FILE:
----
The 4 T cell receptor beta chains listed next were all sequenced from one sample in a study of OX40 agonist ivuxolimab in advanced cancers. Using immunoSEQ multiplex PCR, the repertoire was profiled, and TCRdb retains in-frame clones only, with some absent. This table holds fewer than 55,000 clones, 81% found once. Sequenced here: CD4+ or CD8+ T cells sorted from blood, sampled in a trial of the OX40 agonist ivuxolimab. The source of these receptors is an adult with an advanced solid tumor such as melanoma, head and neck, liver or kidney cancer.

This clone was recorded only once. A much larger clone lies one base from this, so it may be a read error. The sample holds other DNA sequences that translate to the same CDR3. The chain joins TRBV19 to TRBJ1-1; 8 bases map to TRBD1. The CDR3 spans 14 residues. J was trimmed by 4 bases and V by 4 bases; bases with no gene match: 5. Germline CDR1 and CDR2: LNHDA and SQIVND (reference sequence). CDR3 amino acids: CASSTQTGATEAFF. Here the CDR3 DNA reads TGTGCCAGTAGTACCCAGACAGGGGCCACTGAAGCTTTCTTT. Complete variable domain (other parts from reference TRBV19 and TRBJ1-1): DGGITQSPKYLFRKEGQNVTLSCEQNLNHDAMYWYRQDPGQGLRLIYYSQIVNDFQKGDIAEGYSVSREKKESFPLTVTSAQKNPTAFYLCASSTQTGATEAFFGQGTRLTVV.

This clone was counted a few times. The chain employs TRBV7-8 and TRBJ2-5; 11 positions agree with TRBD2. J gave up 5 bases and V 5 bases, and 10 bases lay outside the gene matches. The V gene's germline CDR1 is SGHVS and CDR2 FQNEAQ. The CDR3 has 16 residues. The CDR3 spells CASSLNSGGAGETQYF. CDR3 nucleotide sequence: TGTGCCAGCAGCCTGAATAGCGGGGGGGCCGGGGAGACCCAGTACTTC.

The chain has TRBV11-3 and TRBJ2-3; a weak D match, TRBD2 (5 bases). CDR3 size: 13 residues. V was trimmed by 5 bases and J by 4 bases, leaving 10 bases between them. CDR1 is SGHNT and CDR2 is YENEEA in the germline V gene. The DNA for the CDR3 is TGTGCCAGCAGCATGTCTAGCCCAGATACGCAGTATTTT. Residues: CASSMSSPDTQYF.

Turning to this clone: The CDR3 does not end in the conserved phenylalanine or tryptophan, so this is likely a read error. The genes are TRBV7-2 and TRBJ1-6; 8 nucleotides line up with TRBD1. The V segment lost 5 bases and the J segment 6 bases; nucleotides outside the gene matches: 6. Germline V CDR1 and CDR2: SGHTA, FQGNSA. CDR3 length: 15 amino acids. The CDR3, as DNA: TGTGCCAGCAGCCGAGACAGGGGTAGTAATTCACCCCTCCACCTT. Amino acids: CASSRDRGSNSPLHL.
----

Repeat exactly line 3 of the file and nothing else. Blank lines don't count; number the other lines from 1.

This clone was counted a few times. The chain employs TRBV7-8 and TRBJ2-5; 11 positions agree with TRBD2. J gave up 5 bases and V 5 bases, and 10 bases lay outside the gene matches. The V gene's germline CDR1 is SGHVS and CDR2 FQNEAQ. The CDR3 has 16 residues. The CDR3 spells CASSLNSGGAGETQYF. CDR3 nucleotide sequence: TGTGCCAGCAGCCTGAATAGCGGGGGGGCCGGGGAGACCCAGTACTTC.